Airline says 160 MLT workers in Minnesota can keep their jobs -- if they move to Georgia.
MLT Vacations, which has been based in the Twin Cities for almost 45 years, will move its headquarters over several months. The Star Tribune reported in May that Delta was considering such a move.
As of last year, MLT reported a total of 600 employees, including nearly 240 in Edina. About 80 of those workers, mainly in information technology, will remain in Minnesota. They will be moved to another Delta building near Minneapolis-St. Paul International Airport, said Anthony Black, a company spokesman.
MLT's remaining 160 headquarters jobs will be transferred to Atlanta and are in areas such as marketing, finance, advertising and human resources.
The move is being made to improve operating efficiencies and profitability, Black said.
"Every employee who wants to continue with MLT will be offered a transfer to Atlanta," said Black, who added that it's too early to tell how many workers will accept the offer.
The Star Tribune reported in May that MLT's top managers already had stepped down because they refused to go to Atlanta.
MLT's sales agents across the country will remain in their current locations, as will 300 reservation agents in Minot, N.D., Black said. The relocation of MLT headquarters will begin this fall and conclude sometime "well into 2013."
Mark Phillips, commissioner of the Minnesota Department of Employment and Economic Development was glad to hear that 80 tech workers will stay in Minnesota.
"That is good news, because I thought we were losing the whole deal," Phillips said. "Anytime they move jobs to Atlanta from here it is clearly a disappointment. They have talked to us occasionally about opportunities here. I am not prepared to talk about anything right at this minute. But I don't think it's all one way with Delta."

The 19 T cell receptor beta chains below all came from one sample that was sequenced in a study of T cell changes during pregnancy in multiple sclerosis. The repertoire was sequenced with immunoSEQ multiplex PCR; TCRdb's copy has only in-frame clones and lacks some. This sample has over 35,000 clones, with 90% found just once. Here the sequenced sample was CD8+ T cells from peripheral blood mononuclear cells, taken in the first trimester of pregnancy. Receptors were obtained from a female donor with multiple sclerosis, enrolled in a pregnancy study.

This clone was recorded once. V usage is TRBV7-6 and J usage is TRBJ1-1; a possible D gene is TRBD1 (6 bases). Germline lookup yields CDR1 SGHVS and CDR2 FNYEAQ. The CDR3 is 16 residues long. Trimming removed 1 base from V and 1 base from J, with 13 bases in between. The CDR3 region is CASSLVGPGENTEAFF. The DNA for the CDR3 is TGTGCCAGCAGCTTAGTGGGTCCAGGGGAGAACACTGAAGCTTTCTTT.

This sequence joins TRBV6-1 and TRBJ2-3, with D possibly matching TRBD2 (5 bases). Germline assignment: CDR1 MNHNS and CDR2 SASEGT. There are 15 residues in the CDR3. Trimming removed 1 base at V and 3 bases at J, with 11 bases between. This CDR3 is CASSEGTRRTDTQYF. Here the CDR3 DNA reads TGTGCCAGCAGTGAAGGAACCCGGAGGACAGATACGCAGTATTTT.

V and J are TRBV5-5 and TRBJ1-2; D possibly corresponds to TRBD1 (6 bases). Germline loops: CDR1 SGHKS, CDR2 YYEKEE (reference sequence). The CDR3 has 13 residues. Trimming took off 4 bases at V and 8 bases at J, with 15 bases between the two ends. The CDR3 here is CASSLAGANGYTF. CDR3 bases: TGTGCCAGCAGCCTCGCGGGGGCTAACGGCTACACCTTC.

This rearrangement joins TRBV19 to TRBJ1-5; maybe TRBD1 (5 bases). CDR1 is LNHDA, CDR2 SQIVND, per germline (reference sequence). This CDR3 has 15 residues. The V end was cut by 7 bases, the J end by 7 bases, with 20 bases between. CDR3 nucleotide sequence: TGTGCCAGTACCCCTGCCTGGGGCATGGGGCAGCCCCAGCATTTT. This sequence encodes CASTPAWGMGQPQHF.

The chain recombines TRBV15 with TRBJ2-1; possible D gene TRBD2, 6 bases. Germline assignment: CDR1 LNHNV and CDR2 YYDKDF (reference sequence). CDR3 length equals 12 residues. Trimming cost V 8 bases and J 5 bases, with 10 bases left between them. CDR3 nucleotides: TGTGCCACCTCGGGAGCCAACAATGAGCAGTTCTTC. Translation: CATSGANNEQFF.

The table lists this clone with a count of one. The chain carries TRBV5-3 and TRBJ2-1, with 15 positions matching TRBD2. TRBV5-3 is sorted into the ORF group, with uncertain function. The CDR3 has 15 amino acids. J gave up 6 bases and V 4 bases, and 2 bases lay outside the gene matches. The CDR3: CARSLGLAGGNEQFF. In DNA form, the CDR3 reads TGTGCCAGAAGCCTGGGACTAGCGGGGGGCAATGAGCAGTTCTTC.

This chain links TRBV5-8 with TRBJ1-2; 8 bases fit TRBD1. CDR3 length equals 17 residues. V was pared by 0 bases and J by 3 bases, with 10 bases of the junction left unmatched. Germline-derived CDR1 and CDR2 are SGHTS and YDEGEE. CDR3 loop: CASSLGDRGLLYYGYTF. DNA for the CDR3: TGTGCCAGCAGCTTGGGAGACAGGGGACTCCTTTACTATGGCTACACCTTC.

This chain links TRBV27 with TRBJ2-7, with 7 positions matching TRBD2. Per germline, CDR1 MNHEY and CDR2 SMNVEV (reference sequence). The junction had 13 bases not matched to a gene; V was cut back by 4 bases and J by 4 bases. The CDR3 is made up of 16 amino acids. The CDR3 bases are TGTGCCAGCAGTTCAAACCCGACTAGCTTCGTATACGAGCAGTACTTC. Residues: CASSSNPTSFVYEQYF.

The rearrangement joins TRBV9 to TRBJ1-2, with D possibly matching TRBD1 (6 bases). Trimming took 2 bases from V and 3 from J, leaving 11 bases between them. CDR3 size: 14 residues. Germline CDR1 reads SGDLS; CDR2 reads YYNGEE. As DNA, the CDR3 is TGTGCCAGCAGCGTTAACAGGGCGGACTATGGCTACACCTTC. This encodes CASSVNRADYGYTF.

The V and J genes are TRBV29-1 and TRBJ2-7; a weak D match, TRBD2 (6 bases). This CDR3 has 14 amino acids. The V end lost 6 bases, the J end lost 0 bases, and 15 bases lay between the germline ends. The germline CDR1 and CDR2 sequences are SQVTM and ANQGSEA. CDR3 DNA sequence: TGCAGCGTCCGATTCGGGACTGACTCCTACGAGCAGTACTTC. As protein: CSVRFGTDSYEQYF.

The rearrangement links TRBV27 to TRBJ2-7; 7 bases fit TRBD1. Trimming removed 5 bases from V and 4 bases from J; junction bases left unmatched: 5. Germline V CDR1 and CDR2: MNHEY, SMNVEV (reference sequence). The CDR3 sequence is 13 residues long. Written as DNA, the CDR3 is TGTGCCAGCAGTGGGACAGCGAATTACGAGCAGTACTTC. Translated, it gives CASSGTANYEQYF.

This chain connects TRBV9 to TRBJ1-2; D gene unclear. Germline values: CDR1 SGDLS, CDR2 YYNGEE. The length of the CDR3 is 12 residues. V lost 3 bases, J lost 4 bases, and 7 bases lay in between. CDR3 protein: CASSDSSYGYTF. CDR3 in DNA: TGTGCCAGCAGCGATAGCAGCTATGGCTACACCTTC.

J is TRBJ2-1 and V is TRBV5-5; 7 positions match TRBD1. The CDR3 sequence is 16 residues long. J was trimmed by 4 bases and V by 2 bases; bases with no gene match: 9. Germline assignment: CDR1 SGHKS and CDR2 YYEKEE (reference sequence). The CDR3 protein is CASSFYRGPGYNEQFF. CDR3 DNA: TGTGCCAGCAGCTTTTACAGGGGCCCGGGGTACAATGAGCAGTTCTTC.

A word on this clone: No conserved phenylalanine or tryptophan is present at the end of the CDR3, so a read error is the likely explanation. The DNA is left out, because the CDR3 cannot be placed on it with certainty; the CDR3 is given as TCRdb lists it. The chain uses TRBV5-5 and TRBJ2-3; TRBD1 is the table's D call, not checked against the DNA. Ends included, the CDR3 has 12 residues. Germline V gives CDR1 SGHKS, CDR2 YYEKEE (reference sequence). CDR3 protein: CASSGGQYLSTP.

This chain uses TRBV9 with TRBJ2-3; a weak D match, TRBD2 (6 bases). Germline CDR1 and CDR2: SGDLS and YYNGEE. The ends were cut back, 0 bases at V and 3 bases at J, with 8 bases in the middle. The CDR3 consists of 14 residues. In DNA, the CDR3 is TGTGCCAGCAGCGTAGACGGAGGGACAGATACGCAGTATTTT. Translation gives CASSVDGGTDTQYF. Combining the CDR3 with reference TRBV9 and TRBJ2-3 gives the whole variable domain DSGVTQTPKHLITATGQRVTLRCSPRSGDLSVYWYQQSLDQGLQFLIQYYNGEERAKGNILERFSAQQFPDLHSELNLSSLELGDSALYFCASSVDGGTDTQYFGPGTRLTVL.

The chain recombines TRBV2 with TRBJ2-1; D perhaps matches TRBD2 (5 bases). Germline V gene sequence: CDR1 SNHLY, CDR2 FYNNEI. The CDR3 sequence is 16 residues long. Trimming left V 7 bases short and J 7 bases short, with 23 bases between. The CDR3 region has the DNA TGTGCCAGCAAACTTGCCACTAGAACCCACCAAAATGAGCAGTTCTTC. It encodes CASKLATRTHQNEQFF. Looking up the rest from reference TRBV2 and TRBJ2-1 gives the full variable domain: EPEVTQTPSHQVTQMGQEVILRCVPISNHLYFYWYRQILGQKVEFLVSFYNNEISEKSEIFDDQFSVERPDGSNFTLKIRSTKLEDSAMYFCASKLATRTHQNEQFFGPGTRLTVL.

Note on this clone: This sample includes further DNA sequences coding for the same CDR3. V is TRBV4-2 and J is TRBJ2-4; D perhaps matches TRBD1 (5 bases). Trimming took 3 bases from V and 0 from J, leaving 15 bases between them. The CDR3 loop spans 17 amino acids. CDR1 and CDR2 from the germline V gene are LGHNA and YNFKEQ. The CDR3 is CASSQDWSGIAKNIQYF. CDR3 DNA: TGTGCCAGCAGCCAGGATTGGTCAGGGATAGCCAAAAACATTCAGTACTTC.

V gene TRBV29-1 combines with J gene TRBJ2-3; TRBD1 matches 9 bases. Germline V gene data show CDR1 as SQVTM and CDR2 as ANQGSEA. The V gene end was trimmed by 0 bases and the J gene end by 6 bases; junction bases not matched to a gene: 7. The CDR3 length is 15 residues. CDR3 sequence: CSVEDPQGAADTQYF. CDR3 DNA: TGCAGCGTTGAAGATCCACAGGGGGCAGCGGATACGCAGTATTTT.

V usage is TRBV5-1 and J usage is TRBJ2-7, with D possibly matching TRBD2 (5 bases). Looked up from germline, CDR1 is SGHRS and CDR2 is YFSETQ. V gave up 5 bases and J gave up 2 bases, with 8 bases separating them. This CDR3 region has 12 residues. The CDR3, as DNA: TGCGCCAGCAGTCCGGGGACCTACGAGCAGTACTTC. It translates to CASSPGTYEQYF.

Bob Herbst, an analyst who founded AirlineFinancial.com, said he thinks Delta could save "tens of millions of dollars long-term" by consolidating MLT into its Atlanta operations and by not replacing workers who don't relocate.
As for the job losses in Minnesota, "This is just one of those unfortunate consequences when you start merging airlines," Herbst said. "I don't think anyone in Minneapolis should be surprised when Delta does this type of move. Moving all the operations they can [to the headquarters] is definitely going to save money and improve efficiencies."
MLT, which organizes vacation packages, began in 1969 and was purchased by Northwest Airlines in 1985. MLT manages Delta Vacations, United Vacations, Aeromexico Vacations and Worry-Free Vacations.
The move of MLT to Atlanta comes after Delta paid off a loan early to the Metropolitan Airports Commission (MAC). The repayment freed Delta from the obligation to have at least 10,000 employees in Minnesota. It employs around 9,000 people in the state now.
MAC spokesman Patrick Hogan called the loss of MLT's jobs from Minnesota "unfortunate news."
He added that there is "nothing" the commission can do to stop the exodus. "Delta paid off the debt that they owed a little over a year ago. And in doing so, they no longer have any kind of employment commitment to the Airports Commission. That was the [only] leverage that we had."
Since Delta bought Northwest Airlines in October 2008, it has moved 400 training, warehouse and technical jobs to Atlanta from Eagan.